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Hasidism and “Spiritual Neocolonialism”: Chabad’s Role in Building Noahide Communities in the Global South

Sun, December 18, 10:00 to 11:30am, Sheraton Boston Hampton 3rd Floor (AV)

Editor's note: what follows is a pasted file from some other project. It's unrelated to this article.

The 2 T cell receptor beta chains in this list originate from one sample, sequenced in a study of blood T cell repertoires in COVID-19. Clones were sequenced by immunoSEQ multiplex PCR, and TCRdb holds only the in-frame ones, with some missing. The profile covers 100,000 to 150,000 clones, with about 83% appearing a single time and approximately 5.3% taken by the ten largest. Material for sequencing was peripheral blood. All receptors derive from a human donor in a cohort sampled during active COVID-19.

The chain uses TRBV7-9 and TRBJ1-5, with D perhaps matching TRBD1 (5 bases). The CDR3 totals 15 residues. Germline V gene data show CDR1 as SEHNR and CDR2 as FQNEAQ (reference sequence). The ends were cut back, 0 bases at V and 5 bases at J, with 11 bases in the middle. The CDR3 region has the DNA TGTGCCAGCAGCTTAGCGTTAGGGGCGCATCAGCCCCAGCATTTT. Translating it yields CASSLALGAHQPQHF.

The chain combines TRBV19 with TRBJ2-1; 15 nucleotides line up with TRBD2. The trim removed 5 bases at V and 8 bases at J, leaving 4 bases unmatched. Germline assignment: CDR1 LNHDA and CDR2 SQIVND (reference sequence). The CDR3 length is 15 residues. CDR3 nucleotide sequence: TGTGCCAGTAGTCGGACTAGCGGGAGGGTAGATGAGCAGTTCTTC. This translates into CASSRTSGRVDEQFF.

Today Noahides exist on nearly every continent, with the largest and most rapidly growing communities located in the post-colonies of Latin America, Asia, and Africa, locations where conversion to Orthodox Judaism is difficult if not impossible due to both geographic and financial obstacles. These spatial and economic dynamics have helped to channel individuals exiting Christianity, often unable to access Orthodox communities in person, into a particular zone of rabbinic authority online. Largely due their early embrace of internet technologies, Chabad has become a global leader in the creation of digital resources for ex-Christians, helping them to develop a new faith identity based on the ancient Talmudic category of Bnei Noah (The Children of Noah). Chabad rabbis involved in this work believe that the mass “return” of gentiles to the Noahide faith will help to usher in messianic times. On the one hand, the growth of global Noahidism illustrates how digital technologies democratize Judaism by enabling non-Jews to explore Jewish teachings and access rabbinic mentorship. Yet, digital spiritual exploration cannot be divorced from localized conditions, forms of racial and economic discrimination, and post-colonial dynamics. In this article, I will consider Chabad’s role in building Noahide communities in the Global South as a particular form of spiritual neocolonialism, examining both the racialized elements of Chabad’s particular Noahide theology, as well as the structural inequalities between Noahide spiritual seekers and their newfound rabbinic mentors.